Friday, October 19, 2018

Urbanite Theatre's Modern Works Festival: Stalking by Jayne Hannah

Stage manager Megan Ianero and playwright Jayne Hannah
Playwright Jayne Hannah is a ray of sunshine. Her email handle is literally "jayneofjoy." And yet she penned the darkest of the three plays in Urbanite's Modern Works Festival -- "Stalking."  It's a play that left me breathless. I loved it.

When the play opens, we meet Magda, a young woman who presents herself as a therapist, and George, a man recently released from prison after serving 27 years for a violent sexual assault. The two have been corresponding during his incarceration, and George is here to learn how to re-enter the world. But Magda has other ideas. As the story unfolds, we learn that Magda is the very damaged daughter of the woman George attacked.

Steven Sean Garland and Casey Wortmann
I don't want to say more about the story in case you have the opportunity to see this powerful play in the future. Suffice it to say that "Stalking" is frighteningly timely with the backdrop of the #MeToo movement and the Kavanaugh hearings. Chills ran down my spine during a scene in which Magda talks about her own rape and her attacker covering her mouth with his hand. Hadn't we just heard Dr. Christine Blasey Ford talk about being subdued in this very manner?

I had the pleasure of getting to know Jayne during her time in Sarasota. Where, I asked, did this story come from? Jayne told me she has lived with the character of Magda for nearly 20 years. She always knew the young woman was damaged and had a penchant for stealing. "Stalking" provided Jayne the opportunity to explore Magda's backstory.

Staged readings--which are rehearsed--give playwrights with the opportunity to receive feedback on their work from both theater professionals and audience members. Jayne is truly in the throes of this process. The presentation of "Stalking" at Urbanite is book-ended by readings of the play at two theaters in Jayne's hometown of Providence, Rhode Island. It's been a complicated process, in part because the ending of the play has been hotly debated. Again, no spoilers. But the issue boils down to how much finality that last scene holds.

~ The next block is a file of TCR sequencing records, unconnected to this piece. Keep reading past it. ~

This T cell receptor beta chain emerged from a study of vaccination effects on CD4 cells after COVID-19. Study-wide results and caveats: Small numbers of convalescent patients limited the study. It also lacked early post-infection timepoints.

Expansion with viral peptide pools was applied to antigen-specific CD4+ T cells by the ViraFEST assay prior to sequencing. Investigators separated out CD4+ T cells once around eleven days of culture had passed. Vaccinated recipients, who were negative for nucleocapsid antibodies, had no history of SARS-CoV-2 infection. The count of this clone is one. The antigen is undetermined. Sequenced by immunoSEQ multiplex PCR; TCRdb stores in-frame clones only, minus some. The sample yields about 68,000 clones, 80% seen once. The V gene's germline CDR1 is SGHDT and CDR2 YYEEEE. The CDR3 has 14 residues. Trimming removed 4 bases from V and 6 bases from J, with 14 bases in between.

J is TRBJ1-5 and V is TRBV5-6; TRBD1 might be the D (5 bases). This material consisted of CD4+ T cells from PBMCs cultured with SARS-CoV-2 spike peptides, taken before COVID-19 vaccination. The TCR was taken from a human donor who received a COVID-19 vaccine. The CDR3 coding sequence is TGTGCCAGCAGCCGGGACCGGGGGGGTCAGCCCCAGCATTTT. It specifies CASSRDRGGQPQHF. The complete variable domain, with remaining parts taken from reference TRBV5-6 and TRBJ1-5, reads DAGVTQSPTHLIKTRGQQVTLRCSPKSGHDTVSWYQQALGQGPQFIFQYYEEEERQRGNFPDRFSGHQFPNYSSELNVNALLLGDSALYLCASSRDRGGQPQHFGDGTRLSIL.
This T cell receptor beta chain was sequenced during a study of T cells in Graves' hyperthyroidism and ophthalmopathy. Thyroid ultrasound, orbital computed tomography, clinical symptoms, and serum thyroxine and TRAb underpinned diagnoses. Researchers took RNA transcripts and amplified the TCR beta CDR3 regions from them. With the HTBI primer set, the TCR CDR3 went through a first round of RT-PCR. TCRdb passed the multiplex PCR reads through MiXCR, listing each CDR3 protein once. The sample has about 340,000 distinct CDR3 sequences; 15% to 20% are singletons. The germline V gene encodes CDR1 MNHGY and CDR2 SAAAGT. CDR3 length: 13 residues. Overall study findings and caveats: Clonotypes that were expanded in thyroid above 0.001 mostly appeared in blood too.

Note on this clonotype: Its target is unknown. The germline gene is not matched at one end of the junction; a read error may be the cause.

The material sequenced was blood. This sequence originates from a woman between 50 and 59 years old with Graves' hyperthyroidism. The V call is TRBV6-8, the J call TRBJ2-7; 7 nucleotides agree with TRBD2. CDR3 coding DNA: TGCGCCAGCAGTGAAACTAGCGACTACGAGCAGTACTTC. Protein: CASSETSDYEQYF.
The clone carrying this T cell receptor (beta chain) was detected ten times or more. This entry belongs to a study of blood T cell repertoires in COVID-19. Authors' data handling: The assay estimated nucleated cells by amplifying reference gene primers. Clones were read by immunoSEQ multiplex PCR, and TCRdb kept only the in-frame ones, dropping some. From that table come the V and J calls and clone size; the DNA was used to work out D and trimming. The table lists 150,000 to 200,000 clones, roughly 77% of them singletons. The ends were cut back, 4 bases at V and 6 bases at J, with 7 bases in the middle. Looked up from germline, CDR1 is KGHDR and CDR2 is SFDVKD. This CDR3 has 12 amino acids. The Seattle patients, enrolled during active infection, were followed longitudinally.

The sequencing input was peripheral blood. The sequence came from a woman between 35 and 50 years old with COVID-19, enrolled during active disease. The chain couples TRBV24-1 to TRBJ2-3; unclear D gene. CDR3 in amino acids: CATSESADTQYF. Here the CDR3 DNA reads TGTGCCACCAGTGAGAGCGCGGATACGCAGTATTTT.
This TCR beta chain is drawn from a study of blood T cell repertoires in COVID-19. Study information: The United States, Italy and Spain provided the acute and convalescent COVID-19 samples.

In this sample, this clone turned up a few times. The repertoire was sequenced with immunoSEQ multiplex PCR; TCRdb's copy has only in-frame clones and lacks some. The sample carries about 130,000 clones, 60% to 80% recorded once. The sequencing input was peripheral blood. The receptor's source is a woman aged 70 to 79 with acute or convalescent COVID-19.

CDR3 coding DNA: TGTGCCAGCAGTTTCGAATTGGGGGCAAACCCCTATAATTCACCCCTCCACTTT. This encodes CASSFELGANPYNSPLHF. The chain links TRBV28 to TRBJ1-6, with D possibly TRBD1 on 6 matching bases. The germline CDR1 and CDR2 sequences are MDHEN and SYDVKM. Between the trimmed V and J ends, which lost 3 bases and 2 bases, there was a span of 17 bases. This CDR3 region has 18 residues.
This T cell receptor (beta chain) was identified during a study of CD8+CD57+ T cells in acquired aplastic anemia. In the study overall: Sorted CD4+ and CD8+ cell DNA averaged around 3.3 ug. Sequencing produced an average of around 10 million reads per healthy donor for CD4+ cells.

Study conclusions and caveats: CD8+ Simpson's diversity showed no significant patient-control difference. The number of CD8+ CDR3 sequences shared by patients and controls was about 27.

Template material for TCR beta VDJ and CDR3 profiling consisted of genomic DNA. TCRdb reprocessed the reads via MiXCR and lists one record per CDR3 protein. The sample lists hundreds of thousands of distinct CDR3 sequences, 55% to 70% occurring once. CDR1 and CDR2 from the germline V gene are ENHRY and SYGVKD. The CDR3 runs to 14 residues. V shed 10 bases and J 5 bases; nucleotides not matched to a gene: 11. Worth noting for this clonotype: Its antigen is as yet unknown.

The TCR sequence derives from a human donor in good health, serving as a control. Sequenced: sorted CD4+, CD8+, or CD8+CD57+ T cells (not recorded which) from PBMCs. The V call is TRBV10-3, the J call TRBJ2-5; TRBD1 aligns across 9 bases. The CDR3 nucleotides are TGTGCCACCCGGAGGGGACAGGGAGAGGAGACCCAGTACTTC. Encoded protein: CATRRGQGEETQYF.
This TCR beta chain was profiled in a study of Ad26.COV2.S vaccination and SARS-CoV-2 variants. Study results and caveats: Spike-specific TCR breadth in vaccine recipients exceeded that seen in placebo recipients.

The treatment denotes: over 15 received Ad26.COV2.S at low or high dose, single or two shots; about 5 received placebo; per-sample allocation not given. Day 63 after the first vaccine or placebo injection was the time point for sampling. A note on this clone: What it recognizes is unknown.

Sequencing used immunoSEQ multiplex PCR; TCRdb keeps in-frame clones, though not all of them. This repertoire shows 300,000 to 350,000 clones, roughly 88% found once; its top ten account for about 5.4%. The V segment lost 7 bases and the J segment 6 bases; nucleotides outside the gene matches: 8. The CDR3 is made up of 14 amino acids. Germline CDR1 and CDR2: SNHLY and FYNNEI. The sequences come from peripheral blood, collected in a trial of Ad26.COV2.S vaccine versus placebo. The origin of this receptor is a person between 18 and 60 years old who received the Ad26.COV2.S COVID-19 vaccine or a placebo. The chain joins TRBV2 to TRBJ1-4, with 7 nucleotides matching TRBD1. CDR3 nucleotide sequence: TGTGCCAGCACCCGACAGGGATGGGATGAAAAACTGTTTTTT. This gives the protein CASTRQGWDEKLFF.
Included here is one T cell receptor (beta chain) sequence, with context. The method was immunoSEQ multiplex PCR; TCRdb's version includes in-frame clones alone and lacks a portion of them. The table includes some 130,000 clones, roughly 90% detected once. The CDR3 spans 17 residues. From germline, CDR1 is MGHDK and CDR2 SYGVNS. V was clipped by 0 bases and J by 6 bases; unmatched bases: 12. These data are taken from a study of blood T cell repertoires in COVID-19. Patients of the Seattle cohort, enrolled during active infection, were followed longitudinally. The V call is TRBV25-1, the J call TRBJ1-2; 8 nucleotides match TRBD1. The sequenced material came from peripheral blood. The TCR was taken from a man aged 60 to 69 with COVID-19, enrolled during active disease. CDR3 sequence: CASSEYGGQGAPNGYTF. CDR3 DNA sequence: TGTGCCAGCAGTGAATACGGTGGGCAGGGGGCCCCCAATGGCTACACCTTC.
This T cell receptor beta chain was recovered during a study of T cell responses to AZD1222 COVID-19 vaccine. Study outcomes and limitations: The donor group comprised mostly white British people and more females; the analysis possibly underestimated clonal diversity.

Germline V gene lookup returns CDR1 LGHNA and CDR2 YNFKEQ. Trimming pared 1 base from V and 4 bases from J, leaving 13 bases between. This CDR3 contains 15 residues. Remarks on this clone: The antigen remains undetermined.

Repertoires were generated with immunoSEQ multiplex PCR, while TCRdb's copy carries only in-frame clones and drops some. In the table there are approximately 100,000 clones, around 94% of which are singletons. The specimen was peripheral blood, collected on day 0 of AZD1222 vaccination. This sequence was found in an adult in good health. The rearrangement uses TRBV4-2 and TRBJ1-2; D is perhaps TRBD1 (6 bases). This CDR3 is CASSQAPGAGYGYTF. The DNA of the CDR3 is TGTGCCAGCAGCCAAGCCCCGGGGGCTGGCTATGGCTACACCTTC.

Jayne et al at post-reading talkback
Encouraged by Urbanite's artistic team to try an alternative ending, Jayne rapidly penned the changes while in Sarasota. Jayne, director Kim Crow and actors Steven Sean Garland and Casey Wortmann were literally incorporating changes just hours before the first reading. It only added to the intensity of the evening. Interestingly, the theater now working with Jayne on the show insisted on a return to the original ending. In art, as in life, there are few clear-cut answers.

Jayne's intention behind the play is consistent regardless of which ending she ultimately chooses. Her message is to be cognizant of how we treat others. A five minute interaction can have a significant impact on another person's life. Sure, the interaction in "Stalking" is an extreme example. But think about the consequences to a child of being told she's stupid or not good enough. Or the feeling a sharp comment from a friend or co-worker can leave. Or, more happily, the affirmation a lively encounter with a stranger can have.

Thanks to Jayne for sharing "Stalking" with Urbanite's audience and for being open to continuing to explore the story she's created.  Kudos go out to Urbanite as well for hosting the first of many exciting modern works festivals. Since its inception, Urbanite has presented plays with social relevance that challenge its audiences. The festival elevated this experience by enabling audiences to talk directly with playwrights about their work. Next year's festival can't come soon enough.


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